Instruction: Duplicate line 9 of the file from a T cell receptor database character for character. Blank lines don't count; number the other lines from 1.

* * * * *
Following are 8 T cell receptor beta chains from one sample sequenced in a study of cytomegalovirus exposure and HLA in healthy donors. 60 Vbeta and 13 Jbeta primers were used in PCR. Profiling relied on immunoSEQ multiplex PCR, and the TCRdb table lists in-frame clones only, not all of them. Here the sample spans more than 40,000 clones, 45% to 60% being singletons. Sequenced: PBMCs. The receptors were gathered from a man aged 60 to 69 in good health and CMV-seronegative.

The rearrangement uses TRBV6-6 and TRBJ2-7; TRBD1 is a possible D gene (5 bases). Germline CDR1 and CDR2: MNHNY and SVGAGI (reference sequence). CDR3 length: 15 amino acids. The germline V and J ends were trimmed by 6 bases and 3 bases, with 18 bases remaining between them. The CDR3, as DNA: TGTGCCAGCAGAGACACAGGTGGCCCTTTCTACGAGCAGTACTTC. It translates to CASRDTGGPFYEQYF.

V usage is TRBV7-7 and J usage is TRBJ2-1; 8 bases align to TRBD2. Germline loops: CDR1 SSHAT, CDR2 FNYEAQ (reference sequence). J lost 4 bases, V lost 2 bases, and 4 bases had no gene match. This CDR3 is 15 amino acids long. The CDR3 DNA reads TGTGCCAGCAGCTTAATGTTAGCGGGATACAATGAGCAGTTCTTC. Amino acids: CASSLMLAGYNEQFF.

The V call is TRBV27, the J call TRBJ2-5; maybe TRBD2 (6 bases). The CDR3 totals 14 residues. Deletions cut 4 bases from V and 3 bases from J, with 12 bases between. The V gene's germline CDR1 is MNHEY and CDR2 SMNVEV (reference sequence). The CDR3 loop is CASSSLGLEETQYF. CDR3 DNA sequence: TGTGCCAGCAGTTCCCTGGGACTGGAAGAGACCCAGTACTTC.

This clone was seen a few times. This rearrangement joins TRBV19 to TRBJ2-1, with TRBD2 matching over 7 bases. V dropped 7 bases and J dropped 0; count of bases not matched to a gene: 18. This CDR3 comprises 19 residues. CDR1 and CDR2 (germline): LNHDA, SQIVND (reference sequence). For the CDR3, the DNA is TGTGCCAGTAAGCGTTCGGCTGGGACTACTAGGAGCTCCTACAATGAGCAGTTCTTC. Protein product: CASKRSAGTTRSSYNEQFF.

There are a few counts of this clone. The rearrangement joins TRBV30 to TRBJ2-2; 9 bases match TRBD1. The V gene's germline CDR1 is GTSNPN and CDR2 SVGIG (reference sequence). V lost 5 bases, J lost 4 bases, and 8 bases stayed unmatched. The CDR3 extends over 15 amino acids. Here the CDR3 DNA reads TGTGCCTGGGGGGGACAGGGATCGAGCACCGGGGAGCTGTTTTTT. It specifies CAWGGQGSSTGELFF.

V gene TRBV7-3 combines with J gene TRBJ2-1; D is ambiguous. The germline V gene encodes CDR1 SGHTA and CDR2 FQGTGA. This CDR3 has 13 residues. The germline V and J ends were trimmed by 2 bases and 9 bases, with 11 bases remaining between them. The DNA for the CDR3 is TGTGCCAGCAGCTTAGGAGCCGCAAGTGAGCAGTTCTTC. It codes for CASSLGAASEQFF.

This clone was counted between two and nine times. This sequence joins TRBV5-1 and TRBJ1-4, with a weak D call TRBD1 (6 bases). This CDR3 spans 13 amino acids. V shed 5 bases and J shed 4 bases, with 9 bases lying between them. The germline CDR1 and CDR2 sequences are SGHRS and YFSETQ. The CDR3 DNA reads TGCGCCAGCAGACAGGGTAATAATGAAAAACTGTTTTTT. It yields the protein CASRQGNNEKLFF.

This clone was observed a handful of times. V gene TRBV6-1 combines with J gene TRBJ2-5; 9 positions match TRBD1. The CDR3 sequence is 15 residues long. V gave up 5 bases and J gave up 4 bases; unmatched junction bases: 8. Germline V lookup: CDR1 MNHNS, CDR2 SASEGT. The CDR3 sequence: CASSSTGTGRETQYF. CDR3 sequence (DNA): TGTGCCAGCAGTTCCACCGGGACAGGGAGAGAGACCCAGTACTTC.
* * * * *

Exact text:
This clone was observed a handful of times. V gene TRBV6-1 combines with J gene TRBJ2-5; 9 positions match TRBD1. The CDR3 sequence is 15 residues long. V gave up 5 bases and J gave up 4 bases; unmatched junction bases: 8. Germline V lookup: CDR1 MNHNS, CDR2 SASEGT. The CDR3 sequence: CASSSTGTGRETQYF. CDR3 sequence (DNA): TGTGCCAGCAGTTCCACCGGGACAGGGAGAGAGACCCAGTACTTC.